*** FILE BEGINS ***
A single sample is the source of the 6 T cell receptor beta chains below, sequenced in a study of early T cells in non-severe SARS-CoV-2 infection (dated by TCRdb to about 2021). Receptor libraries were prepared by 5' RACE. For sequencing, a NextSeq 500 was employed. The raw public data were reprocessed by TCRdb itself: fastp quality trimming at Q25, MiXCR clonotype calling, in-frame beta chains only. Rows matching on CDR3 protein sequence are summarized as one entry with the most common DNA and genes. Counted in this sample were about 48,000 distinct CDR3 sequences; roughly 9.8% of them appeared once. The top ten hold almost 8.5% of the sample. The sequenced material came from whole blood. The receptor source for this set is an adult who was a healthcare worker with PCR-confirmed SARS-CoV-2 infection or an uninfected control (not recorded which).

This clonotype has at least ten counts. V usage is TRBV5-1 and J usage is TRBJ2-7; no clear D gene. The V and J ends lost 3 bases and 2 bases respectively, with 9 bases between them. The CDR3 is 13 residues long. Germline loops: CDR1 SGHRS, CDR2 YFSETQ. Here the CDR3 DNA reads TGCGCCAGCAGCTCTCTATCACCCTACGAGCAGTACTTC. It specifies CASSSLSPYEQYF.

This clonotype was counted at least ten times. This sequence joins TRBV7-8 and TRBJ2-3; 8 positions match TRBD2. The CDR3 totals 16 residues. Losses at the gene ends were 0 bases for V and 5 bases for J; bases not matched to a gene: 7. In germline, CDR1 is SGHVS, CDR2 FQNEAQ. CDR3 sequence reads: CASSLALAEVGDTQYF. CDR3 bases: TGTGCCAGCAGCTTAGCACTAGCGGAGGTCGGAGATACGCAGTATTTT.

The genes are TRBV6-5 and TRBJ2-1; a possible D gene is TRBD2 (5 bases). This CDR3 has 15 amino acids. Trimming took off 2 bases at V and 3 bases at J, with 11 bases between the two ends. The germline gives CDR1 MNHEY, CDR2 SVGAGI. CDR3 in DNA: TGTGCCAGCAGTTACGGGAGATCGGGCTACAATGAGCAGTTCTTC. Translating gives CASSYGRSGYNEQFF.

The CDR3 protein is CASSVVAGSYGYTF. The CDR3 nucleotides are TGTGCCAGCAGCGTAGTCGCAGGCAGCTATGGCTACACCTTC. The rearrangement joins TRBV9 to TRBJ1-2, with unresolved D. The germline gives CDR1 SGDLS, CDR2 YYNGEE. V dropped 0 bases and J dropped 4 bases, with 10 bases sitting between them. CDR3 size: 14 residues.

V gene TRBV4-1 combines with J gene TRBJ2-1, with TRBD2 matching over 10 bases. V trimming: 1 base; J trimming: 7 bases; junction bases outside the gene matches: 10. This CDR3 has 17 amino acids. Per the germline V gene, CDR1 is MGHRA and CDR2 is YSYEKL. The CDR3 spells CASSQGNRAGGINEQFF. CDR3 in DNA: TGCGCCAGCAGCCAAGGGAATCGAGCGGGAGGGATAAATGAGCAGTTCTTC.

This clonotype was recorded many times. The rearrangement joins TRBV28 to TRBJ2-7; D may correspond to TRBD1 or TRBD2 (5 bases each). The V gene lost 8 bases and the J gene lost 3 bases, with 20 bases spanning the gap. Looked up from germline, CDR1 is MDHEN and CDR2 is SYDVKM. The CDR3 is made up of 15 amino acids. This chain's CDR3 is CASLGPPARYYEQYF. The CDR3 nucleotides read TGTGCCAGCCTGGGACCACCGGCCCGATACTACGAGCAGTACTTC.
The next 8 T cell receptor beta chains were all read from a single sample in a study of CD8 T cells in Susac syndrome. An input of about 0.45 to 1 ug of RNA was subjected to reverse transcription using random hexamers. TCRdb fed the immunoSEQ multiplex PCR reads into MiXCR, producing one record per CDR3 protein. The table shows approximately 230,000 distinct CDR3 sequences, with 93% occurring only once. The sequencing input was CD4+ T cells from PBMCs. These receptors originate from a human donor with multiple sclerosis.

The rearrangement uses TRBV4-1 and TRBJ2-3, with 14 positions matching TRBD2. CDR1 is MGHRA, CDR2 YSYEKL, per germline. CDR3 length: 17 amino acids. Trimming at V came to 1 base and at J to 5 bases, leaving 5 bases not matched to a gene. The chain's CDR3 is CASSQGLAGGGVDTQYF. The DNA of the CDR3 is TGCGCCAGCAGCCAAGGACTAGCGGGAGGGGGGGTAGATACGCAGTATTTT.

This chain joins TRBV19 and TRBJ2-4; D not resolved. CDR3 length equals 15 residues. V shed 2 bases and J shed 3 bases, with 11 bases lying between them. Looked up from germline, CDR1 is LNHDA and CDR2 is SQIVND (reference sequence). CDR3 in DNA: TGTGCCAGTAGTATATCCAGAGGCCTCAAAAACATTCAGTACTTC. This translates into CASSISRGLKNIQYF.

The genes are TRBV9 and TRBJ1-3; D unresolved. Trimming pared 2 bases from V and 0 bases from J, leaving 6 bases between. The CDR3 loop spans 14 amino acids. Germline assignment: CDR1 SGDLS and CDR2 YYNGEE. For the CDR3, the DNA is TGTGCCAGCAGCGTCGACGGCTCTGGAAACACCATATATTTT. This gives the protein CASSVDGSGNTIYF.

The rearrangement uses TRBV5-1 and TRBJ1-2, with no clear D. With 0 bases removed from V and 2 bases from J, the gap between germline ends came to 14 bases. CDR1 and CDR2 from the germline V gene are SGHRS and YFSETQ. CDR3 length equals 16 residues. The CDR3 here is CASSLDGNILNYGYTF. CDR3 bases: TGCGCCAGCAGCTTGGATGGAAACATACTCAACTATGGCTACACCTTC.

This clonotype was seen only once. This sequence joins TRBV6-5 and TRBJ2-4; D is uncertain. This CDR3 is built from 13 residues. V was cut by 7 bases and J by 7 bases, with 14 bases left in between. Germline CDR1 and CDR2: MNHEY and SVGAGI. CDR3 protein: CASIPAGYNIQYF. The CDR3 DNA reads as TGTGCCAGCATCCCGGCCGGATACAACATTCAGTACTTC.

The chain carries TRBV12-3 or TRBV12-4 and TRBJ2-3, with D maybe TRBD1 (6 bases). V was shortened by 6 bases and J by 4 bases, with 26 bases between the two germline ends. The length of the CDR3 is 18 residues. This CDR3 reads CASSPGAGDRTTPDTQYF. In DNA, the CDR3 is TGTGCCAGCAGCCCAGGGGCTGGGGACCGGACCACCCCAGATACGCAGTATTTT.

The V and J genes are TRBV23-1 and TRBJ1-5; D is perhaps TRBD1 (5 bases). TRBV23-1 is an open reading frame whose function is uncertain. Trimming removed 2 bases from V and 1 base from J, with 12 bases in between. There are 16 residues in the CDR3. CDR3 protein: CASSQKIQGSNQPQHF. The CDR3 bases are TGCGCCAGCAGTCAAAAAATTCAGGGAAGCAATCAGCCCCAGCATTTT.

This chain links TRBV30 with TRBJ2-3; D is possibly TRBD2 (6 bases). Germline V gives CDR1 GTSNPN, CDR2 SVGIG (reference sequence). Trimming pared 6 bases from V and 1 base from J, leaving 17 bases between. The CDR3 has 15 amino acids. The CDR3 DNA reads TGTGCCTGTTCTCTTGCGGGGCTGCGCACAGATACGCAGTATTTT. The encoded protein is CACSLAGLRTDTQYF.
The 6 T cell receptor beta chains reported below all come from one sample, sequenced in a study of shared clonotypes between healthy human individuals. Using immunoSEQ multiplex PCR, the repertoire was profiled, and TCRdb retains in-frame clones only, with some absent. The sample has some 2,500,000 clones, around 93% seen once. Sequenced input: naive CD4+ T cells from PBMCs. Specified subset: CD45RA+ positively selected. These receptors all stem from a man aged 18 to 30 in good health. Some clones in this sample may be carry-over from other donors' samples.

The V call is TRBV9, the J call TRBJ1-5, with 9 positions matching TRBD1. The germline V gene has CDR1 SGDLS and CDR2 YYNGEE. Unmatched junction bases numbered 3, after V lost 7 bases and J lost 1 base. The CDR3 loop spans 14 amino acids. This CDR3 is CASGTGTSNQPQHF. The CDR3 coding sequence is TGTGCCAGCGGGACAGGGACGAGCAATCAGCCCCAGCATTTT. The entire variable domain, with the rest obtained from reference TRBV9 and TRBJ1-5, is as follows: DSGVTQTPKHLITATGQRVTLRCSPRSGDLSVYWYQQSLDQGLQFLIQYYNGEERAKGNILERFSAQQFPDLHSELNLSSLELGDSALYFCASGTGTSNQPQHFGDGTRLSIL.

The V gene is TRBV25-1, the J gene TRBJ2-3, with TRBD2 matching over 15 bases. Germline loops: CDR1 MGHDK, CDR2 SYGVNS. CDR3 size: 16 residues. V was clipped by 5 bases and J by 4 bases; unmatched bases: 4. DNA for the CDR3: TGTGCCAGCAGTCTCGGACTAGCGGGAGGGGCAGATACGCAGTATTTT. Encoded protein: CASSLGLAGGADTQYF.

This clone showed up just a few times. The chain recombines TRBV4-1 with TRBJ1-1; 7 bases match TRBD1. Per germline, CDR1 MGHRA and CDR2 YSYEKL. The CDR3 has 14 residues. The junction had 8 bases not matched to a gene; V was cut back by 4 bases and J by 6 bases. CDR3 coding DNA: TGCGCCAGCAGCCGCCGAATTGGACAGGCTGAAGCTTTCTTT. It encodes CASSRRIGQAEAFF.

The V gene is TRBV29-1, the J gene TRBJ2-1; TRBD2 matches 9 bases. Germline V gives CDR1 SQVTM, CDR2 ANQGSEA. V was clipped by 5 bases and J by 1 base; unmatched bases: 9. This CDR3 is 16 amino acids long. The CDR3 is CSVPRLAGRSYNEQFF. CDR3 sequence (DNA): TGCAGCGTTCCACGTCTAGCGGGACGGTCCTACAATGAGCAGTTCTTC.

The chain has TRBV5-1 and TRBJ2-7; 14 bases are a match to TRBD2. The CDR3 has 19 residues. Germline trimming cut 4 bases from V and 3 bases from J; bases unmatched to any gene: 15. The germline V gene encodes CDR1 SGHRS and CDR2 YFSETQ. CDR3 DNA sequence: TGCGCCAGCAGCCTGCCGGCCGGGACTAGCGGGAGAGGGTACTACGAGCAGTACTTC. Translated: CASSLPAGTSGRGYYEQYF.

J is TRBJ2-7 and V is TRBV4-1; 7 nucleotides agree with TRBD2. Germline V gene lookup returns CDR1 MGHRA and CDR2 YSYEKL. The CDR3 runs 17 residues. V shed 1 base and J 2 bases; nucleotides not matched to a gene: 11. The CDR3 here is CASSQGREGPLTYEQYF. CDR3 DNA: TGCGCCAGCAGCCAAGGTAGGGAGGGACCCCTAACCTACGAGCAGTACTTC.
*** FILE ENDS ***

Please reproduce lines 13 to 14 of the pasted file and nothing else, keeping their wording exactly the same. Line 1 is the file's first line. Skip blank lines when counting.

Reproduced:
This clonotype was seen only once. This sequence joins TRBV6-5 and TRBJ2-4; D is uncertain. This CDR3 is built from 13 residues. V was cut by 7 bases and J by 7 bases, with 14 bases left in between. Germline CDR1 and CDR2: MNHEY and SVGAGI. CDR3 protein: CASIPAGYNIQYF. The CDR3 DNA reads as TGTGCCAGCATCCCGGCCGGATACAACATTCAGTACTTC.

The chain carries TRBV12-3 or TRBV12-4 and TRBJ2-3, with D maybe TRBD1 (6 bases). V was shortened by 6 bases and J by 4 bases, with 26 bases between the two germline ends. The length of the CDR3 is 18 residues. This CDR3 reads CASSPGAGDRTTPDTQYF. In DNA, the CDR3 is TGTGCCAGCAGCCCAGGGGCTGGGGACCGGACCACCCCAGATACGCAGTATTTT.